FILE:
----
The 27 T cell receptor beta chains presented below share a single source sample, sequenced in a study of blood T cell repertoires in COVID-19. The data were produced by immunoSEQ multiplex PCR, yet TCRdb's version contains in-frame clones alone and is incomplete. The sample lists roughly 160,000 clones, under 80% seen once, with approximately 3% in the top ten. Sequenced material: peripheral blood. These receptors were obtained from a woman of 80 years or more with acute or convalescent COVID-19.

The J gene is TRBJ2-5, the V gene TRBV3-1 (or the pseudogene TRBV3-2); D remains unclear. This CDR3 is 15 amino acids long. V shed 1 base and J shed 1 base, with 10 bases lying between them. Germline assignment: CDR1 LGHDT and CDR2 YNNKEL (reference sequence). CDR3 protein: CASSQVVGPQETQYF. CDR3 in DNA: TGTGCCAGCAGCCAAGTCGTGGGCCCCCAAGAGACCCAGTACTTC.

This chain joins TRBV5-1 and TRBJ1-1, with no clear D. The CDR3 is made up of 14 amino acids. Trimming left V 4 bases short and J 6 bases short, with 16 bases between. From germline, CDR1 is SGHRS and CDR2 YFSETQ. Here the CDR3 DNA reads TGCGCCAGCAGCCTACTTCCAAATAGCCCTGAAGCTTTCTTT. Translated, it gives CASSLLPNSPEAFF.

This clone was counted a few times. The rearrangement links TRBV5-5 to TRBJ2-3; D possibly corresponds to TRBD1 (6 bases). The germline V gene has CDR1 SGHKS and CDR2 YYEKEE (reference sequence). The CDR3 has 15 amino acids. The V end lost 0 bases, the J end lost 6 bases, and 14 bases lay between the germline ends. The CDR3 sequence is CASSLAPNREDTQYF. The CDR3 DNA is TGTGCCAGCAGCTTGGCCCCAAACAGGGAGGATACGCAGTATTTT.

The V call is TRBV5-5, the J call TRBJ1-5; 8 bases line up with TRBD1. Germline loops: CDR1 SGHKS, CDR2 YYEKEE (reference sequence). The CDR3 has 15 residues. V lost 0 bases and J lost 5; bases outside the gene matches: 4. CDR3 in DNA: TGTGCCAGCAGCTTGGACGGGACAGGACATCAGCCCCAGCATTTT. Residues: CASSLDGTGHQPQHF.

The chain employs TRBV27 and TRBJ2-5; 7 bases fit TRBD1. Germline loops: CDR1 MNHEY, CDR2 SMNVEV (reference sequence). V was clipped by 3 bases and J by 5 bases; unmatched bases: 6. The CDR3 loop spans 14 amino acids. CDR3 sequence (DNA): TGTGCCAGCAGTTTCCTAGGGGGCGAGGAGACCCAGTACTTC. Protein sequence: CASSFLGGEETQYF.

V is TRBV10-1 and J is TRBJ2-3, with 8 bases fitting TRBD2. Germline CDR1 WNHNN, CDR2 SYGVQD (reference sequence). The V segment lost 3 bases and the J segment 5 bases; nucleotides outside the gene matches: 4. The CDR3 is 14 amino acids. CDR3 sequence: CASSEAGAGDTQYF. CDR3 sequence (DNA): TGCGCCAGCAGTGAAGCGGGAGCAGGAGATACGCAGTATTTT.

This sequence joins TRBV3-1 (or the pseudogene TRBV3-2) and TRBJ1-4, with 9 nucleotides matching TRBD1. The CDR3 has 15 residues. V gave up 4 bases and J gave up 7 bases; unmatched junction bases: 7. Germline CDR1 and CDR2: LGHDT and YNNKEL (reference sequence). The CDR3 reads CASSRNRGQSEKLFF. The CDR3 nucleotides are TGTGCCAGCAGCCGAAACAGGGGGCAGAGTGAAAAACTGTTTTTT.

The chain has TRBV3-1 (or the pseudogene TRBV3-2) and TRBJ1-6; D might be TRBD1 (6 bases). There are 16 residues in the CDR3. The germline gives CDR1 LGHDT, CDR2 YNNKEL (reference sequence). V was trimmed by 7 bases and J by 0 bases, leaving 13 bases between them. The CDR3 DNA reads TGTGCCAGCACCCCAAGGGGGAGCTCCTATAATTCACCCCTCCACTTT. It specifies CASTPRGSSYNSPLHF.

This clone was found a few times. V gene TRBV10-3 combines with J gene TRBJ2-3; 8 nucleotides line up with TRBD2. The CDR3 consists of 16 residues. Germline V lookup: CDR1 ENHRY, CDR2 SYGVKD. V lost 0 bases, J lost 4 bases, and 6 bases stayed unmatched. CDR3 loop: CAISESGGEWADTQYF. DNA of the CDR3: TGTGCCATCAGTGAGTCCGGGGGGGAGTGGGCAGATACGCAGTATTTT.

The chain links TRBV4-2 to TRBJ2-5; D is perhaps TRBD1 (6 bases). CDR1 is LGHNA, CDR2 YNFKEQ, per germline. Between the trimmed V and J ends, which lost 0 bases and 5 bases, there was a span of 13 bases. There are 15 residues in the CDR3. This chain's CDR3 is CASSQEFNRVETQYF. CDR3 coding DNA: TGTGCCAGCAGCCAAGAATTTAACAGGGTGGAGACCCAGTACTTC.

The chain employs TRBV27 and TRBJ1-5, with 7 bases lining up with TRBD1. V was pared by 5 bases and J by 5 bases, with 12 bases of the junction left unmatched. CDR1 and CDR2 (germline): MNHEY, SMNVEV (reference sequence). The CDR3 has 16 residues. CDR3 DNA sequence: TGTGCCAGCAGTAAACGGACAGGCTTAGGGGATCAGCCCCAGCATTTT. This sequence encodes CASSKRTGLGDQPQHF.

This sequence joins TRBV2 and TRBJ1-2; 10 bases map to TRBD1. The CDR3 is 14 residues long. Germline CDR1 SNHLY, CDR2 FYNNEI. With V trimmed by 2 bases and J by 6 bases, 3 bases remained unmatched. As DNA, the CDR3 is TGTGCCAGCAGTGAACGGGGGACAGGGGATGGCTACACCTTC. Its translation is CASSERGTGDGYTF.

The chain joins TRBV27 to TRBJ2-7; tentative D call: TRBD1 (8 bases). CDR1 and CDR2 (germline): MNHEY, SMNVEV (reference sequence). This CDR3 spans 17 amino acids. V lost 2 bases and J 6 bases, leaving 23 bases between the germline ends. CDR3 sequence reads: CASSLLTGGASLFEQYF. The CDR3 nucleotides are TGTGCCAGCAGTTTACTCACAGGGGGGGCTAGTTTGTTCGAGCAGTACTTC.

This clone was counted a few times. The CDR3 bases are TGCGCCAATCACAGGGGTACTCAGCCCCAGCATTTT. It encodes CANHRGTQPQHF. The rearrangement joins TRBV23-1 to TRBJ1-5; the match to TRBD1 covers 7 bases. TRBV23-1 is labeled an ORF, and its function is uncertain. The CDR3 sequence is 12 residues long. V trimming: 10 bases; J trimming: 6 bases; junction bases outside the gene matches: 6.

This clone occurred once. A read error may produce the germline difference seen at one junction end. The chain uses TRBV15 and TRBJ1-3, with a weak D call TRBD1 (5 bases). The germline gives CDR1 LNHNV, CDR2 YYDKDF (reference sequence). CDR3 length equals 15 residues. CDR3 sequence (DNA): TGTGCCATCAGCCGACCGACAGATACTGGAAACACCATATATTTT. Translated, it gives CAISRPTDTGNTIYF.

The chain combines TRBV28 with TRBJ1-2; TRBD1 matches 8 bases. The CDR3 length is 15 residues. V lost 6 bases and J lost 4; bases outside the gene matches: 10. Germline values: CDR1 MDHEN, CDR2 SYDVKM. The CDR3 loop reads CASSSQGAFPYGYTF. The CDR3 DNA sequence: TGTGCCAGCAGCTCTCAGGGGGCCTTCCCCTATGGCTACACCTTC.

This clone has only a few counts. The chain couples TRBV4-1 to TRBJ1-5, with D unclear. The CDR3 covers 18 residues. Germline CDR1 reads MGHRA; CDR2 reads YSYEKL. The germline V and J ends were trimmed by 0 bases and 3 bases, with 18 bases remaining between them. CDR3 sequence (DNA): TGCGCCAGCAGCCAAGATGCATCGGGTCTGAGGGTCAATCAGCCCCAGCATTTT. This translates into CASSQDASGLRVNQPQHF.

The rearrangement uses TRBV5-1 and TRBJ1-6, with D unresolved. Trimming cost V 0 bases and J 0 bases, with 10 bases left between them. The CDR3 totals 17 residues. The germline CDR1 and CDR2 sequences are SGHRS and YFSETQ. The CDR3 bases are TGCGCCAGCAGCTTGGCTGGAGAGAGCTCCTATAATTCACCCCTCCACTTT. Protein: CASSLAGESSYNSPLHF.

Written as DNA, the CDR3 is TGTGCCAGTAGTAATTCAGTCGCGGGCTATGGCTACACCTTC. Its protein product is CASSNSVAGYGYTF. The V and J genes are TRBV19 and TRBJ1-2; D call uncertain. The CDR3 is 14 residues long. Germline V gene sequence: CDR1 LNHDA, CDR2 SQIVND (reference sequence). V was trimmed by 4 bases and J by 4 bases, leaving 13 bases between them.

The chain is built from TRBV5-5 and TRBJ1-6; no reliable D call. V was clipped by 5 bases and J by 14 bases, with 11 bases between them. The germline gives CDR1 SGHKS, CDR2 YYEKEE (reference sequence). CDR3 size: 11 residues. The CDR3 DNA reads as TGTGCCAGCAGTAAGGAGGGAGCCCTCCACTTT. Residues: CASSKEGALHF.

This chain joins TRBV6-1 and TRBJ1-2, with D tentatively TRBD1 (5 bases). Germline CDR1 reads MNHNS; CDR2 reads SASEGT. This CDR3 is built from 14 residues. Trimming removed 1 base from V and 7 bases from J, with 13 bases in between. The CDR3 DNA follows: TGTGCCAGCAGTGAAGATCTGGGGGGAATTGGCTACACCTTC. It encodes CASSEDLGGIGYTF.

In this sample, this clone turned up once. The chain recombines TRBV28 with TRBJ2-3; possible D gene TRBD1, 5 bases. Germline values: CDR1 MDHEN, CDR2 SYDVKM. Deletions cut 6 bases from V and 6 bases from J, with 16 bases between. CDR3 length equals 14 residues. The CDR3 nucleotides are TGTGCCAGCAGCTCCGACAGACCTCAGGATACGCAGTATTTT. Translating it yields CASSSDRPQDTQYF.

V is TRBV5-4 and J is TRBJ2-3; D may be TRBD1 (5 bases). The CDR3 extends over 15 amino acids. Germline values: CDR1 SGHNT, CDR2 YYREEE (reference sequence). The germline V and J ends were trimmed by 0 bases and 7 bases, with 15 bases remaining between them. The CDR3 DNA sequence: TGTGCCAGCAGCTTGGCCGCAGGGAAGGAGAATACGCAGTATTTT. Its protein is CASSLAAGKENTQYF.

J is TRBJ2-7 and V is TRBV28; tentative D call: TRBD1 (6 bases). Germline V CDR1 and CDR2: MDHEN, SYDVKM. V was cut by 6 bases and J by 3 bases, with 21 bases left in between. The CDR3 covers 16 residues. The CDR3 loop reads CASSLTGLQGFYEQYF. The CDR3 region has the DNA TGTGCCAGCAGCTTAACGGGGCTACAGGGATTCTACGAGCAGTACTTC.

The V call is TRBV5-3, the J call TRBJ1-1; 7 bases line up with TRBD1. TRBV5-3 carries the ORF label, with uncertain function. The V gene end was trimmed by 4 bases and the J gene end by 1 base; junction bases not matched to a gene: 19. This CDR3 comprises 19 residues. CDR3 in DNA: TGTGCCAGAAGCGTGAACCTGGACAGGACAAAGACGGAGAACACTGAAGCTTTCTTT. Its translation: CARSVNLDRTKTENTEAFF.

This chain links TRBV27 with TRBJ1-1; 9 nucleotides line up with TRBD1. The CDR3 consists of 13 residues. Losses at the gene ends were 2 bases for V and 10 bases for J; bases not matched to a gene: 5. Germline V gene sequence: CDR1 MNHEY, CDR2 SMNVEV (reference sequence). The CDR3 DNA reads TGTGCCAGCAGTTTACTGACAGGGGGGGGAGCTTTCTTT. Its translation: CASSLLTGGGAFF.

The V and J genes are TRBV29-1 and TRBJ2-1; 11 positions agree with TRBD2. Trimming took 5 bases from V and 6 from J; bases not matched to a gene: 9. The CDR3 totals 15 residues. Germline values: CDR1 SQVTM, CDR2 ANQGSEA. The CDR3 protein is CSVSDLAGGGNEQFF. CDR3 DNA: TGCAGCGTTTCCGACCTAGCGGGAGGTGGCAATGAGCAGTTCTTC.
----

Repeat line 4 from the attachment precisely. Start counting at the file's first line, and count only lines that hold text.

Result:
This clone was counted a few times. The rearrangement links TRBV5-5 to TRBJ2-3; D possibly corresponds to TRBD1 (6 bases). The germline V gene has CDR1 SGHKS and CDR2 YYEKEE (reference sequence). The CDR3 has 15 amino acids. The V end lost 0 bases, the J end lost 6 bases, and 14 bases lay between the germline ends. The CDR3 sequence is CASSLAPNREDTQYF. The CDR3 DNA is TGTGCCAGCAGCTTGGCCCCAAACAGGGAGGATACGCAGTATTTT.